Selenium Clinical Evidence
Nutrition and Cancer
Reid ME, et al. The nutritional prevention of cancer: 400 mcg per day selenium treatment. 2008;60(2):155-63.
Does 400 mcg of selenium supplementation daily decrease total cancer incidence?
Population studies indicate that people with higher selenium status are at decreased risk of cancer. The Nutritional Prevention of Cancer (NPC) study found that 200 mcg of selenium per day decreased total cancer incidence by a statistically significant 25%. What happens when the daily selenium dosage is increased to 400 mcg daily?
Human clinical intervention trial
Placebo-controlled: Patients were assigned to take either a daily selenium supplement or placebo.
400 mcg of selenium per day or placebo
The researchers found that 400 mcg per day of selenium had no effect on total cancer incidence.
Lower dosages of selenium may be preferred for cancer prevention.
Clinical Cancer Research
Sabichi AL, et al. Selenium accumulation in prostate tissue during a randomized, controlled short-term trial of l-selenomethionine: a Southwest Oncology Group Study. 2006 Apr 1;12(7 Pt 1):2178-84.
Does selenium selectively accumulate in prostate tissue?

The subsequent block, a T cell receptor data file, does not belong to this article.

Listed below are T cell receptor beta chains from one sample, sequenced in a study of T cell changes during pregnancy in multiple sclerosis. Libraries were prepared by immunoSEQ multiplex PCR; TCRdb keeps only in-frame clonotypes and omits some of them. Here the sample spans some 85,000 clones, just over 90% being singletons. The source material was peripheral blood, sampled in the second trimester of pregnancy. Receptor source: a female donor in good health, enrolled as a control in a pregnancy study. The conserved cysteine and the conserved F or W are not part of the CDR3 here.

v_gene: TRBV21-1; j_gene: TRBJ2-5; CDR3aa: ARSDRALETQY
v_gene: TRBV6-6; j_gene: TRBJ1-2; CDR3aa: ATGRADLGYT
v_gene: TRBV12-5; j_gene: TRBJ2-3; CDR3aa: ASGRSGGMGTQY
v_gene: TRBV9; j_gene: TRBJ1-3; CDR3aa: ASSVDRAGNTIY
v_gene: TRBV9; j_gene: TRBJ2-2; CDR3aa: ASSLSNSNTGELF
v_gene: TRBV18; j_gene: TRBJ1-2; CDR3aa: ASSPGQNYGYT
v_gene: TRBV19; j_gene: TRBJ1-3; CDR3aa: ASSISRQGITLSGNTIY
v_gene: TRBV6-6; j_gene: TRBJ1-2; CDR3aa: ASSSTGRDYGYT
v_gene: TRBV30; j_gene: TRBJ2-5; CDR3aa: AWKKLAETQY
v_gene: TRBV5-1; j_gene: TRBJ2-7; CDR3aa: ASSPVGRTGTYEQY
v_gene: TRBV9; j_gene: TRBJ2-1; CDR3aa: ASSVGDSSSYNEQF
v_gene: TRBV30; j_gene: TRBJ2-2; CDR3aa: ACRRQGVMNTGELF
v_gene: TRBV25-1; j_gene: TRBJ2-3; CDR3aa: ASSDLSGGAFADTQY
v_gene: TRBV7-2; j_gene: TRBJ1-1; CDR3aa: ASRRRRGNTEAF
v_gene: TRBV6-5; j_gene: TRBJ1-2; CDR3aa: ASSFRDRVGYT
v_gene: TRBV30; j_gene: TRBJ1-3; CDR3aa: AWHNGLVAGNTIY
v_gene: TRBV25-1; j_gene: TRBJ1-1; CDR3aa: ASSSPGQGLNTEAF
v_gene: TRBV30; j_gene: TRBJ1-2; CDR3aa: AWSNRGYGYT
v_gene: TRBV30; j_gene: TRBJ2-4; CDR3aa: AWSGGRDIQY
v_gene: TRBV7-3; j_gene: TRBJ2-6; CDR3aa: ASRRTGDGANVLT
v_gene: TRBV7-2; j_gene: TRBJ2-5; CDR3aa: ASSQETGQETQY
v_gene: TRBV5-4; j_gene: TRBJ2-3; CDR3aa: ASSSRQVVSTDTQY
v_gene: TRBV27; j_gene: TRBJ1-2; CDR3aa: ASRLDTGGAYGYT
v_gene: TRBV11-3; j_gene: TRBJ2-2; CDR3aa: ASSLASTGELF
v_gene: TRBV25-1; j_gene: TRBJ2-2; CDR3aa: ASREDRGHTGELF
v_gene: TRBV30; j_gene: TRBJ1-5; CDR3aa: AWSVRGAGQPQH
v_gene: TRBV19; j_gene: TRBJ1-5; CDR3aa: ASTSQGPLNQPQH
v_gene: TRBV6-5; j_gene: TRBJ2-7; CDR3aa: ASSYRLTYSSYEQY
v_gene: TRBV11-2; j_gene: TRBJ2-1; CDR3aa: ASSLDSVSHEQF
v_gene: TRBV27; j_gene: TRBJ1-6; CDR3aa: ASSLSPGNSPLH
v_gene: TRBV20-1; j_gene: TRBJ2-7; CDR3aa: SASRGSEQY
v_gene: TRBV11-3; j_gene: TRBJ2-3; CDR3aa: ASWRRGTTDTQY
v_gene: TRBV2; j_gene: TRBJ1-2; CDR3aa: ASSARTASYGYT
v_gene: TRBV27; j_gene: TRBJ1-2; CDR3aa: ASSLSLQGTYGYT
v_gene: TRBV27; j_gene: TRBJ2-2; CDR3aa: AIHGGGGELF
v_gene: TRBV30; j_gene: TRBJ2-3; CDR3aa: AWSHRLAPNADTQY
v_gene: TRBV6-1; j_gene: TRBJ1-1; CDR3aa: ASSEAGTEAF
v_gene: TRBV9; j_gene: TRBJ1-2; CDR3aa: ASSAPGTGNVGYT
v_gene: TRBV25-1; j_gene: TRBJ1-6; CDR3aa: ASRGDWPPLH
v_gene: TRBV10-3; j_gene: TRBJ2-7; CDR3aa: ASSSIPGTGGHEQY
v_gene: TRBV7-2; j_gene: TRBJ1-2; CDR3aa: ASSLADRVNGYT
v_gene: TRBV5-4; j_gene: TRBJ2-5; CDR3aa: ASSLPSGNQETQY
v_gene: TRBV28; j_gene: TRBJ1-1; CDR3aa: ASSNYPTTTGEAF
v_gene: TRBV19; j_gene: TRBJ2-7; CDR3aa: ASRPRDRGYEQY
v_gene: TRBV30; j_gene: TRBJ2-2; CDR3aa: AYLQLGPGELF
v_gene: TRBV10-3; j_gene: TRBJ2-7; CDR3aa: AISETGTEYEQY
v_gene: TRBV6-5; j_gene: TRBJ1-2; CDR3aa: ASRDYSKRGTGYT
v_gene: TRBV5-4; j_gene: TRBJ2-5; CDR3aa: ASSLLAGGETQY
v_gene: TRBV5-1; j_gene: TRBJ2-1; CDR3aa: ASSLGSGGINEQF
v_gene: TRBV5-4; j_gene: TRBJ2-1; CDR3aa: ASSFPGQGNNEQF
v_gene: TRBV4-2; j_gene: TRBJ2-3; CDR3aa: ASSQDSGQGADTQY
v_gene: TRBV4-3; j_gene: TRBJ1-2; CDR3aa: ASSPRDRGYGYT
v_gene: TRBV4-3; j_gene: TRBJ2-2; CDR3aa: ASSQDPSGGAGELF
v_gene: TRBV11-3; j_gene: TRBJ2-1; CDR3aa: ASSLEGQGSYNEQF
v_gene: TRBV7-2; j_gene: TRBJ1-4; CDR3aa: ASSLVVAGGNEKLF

Population studies and clinical data suggest selenium could prevent prostate cancer, but it has not been shown that supplemental selenium leads to an increased concentration of selenium in prostate tissue versus other tissues. Does it?
Human clinical observation trial
Randomized, controlled: Half of the subjects were assigned to take selenium supplements, while the other half were simply observed.
66 men with prostate cancer
[? mg] selenium (as l-selenomethionine) per day
Among men taking supplements, the selenium concentration in prostate tissue increased 22% versus those in the observation group, and was higher than in adjacent tissue.
These findings support the hypothesis that oral selenium supplementation may contribute to the cancer preventive effects of selenium.
Selenium Mechanism of Action
Cancer patients, including those with prostate cancer, have been found to have reduced expression of the gene that binds selenium to protein, indicating they may be prone to deficiencies of this mineral. High intake of selenium can tamp down the biochemical pathways related to prostate cancer and various enzymes involved in the progression of prostate cancer (such as Dhcr24 and Abcc4). Selenium also inhibits the binding of nuclear factor kappa B, a protein that plays a role in the development and progression of cancer.